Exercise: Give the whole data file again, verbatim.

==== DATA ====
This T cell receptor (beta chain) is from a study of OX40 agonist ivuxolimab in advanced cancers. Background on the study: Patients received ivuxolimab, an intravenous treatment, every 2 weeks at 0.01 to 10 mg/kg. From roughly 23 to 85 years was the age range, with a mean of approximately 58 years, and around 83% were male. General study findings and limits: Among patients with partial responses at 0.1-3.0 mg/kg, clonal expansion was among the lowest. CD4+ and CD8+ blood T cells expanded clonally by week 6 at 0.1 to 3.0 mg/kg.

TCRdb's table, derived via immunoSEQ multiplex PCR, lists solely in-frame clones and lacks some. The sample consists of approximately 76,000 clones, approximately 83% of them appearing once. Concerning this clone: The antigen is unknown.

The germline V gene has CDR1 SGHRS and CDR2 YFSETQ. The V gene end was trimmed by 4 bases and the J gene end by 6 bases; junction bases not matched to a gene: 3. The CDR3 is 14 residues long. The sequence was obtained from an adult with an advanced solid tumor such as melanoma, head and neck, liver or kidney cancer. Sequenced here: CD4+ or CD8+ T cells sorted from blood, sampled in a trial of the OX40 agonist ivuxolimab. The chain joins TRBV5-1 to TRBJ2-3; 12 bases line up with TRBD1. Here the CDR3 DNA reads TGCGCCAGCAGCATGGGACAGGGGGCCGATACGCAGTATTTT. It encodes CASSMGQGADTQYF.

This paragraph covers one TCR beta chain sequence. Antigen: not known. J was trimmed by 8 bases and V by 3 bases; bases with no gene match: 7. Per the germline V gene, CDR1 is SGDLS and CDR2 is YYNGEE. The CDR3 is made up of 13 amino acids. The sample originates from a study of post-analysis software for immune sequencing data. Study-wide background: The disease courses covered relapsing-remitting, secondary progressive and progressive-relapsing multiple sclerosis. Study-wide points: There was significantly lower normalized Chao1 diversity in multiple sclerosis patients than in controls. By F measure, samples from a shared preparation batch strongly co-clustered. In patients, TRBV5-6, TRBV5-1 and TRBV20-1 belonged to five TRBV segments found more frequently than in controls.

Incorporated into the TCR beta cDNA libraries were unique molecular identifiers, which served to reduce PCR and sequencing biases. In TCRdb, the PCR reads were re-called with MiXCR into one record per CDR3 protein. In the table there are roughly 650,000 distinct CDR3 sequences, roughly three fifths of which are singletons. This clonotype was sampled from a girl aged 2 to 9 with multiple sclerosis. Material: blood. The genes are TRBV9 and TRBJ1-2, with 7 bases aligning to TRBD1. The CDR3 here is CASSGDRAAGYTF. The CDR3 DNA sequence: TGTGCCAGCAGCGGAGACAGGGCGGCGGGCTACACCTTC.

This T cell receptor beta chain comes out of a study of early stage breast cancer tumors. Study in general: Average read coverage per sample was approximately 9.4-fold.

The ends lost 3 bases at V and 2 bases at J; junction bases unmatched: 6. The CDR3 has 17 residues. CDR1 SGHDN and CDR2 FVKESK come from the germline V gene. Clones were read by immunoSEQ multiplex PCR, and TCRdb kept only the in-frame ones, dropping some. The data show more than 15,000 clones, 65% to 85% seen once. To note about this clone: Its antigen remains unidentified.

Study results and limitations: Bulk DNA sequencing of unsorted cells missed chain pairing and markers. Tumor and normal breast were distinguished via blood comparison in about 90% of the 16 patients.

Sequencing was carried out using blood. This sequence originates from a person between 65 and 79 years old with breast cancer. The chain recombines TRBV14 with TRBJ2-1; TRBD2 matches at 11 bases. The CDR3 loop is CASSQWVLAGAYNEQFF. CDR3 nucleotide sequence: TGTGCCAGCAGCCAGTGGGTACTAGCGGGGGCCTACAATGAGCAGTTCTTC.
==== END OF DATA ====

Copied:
This T cell receptor (beta chain) is from a study of OX40 agonist ivuxolimab in advanced cancers. Background on the study: Patients received ivuxolimab, an intravenous treatment, every 2 weeks at 0.01 to 10 mg/kg. From roughly 23 to 85 years was the age range, with a mean of approximately 58 years, and around 83% were male. General study findings and limits: Among patients with partial responses at 0.1-3.0 mg/kg, clonal expansion was among the lowest. CD4+ and CD8+ blood T cells expanded clonally by week 6 at 0.1 to 3.0 mg/kg.

TCRdb's table, derived via immunoSEQ multiplex PCR, lists solely in-frame clones and lacks some. The sample consists of approximately 76,000 clones, approximately 83% of them appearing once. Concerning this clone: The antigen is unknown.

The germline V gene has CDR1 SGHRS and CDR2 YFSETQ. The V gene end was trimmed by 4 bases and the J gene end by 6 bases; junction bases not matched to a gene: 3. The CDR3 is 14 residues long. The sequence was obtained from an adult with an advanced solid tumor such as melanoma, head and neck, liver or kidney cancer. Sequenced here: CD4+ or CD8+ T cells sorted from blood, sampled in a trial of the OX40 agonist ivuxolimab. The chain joins TRBV5-1 to TRBJ2-3; 12 bases line up with TRBD1. Here the CDR3 DNA reads TGCGCCAGCAGCATGGGACAGGGGGCCGATACGCAGTATTTT. It encodes CASSMGQGADTQYF.

This paragraph covers one TCR beta chain sequence. Antigen: not known. J was trimmed by 8 bases and V by 3 bases; bases with no gene match: 7. Per the germline V gene, CDR1 is SGDLS and CDR2 is YYNGEE. The CDR3 is made up of 13 amino acids. The sample originates from a study of post-analysis software for immune sequencing data. Study-wide background: The disease courses covered relapsing-remitting, secondary progressive and progressive-relapsing multiple sclerosis. Study-wide points: There was significantly lower normalized Chao1 diversity in multiple sclerosis patients than in controls. By F measure, samples from a shared preparation batch strongly co-clustered. In patients, TRBV5-6, TRBV5-1 and TRBV20-1 belonged to five TRBV segments found more frequently than in controls.

Incorporated into the TCR beta cDNA libraries were unique molecular identifiers, which served to reduce PCR and sequencing biases. In TCRdb, the PCR reads were re-called with MiXCR into one record per CDR3 protein. In the table there are roughly 650,000 distinct CDR3 sequences, roughly three fifths of which are singletons. This clonotype was sampled from a girl aged 2 to 9 with multiple sclerosis. Material: blood. The genes are TRBV9 and TRBJ1-2, with 7 bases aligning to TRBD1. The CDR3 here is CASSGDRAAGYTF. The CDR3 DNA sequence: TGTGCCAGCAGCGGAGACAGGGCGGCGGGCTACACCTTC.

This T cell receptor beta chain comes out of a study of early stage breast cancer tumors. Study in general: Average read coverage per sample was approximately 9.4-fold.

The ends lost 3 bases at V and 2 bases at J; junction bases unmatched: 6. The CDR3 has 17 residues. CDR1 SGHDN and CDR2 FVKESK come from the germline V gene. Clones were read by immunoSEQ multiplex PCR, and TCRdb kept only the in-frame ones, dropping some. The data show more than 15,000 clones, 65% to 85% seen once. To note about this clone: Its antigen remains unidentified.

Study results and limitations: Bulk DNA sequencing of unsorted cells missed chain pairing and markers. Tumor and normal breast were distinguished via blood comparison in about 90% of the 16 patients.

Sequencing was carried out using blood. This sequence originates from a person between 65 and 79 years old with breast cancer. The chain recombines TRBV14 with TRBJ2-1; TRBD2 matches at 11 bases. The CDR3 loop is CASSQWVLAGAYNEQFF. CDR3 nucleotide sequence: TGTGCCAGCAGCCAGTGGGTACTAGCGGGGGCCTACAATGAGCAGTTCTTC.